Third Scorer Sought

Times Staff Writer

Can a team go deep into the NCAA tournament while averaging fewer than 70 points?

Can a team succeed with only two dependable scoring options?

The answer to both questions is probably no.

Which is why the UCLA Bruins, for all their unexpected success despite injuries to all 12 scholarship players and a freshman- and sophomore-laden roster, face failure if they advance into the NCAA tournament with their current scoring average of 67.4.

Yes, the Bruins are 20-6 overall and at 10-4 in the Pacific 10 Conference tied for the league lead with California heading into tonight’s game against Oregon State at Pauley Pavilion. But unless they can develop a dependable third scorer behind guards Jordan Farmar and Arron Afflalo, the Bruins may not have enough firepower to survive against the nation’s better teams.


That point was made clear in UCLA’s last two games, both losses. Against the Washington Huskies, Farmar and Afflalo shot a combined four for 23 and UCLA lost, 70-67. In a three-point loss at USC, the pair scored 40 of the Bruins’ 68 points, but got little help -- especially in the middle where starting center Ryan Hollins was scoreless in 22 minutes.

Afflalo, averaging 16.8 points, and Farmar, averaging 14.1, have been the leading scorer in 21 of UCLA’s 26 games. In one of the other five, Farmar didn’t play because of an ankle injury.

The third option Bruin Coach Ben Howland was counting on was Josh Shipp, who averaged 11.3 points in four games before the pain from off-season hip surgery proved too intense to allow him to continue.

“I think we’ve got to look at [swingman Michael] Roll, [guard] Darren Collison and then, definitely, we’ve got to get something from one of our [frontcourt players],” Howland said.

Other possibilities are senior Cedric Bozeman, whose season has been marred by tendinitis in his right knee and torn cartilage behind his left shoulder, and freshman Luc Richard Mbah a Moute, who has exceeded expectations by averaging 8.6 rebounds, third-best in the conference, and has twice led UCLA in scoring while averaging 8.6 points.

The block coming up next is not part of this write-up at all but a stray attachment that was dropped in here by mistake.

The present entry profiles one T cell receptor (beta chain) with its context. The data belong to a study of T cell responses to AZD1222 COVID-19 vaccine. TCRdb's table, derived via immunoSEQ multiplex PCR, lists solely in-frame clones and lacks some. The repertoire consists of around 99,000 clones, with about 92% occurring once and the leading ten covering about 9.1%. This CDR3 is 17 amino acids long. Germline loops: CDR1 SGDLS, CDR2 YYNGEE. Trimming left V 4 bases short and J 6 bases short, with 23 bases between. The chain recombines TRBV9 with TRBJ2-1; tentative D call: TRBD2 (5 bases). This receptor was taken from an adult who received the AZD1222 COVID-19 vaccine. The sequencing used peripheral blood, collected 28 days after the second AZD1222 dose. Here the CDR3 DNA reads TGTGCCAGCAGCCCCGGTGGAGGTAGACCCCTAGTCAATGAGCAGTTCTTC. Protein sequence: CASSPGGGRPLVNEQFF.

“It’s been different people different nights,” Bozeman said. “For me, I need to pick and choose my spots. If we go inside, we have to be confident we’ll get scoring there. And if we do, it frees people up a lot on the outside.”


Asked about Hollins’ failure to provide a third scoring option against USC, Afflalo pointed his finger right back at himself and his fellow guards.

“That’s our fault,” Afflalo said, “We need to give him the ball more. He needs somebody to feed him the ball. You can’t always force feed it, but we have to get it to him.”


Even though they were only playing across town at the Sports Arena, the bus ride back to Westwood on Sunday night seemed agonizingly long for the Bruins after they lost to the Trojans, 71-68.

“Nobody was talking,” forward Alfred Aboya said. “Everybody was into their own heads, thinking about what had happened. It was a pretty sad ride.”


vs. Oregon State, 7:30, FSN West 2

Site -- Pauley Pavilion.

Radio -- 1150.

Records -- UCLA 20-6, 10-4 Pacific 10 Conference; Oregon State 11-15, 4-11.

Update -- Aboya is doubtful for tonight after straining his left hip flexor in practice Tuesday. Oregon State sophomore forward Sasa Cuic has led the Beavers in scoring in four of their last five games. In Oregon State’s first game against UCLA, Cuic scored a game-high 24 points but the Bruins won, 63-54.

Tickets -- (310) 825-2946.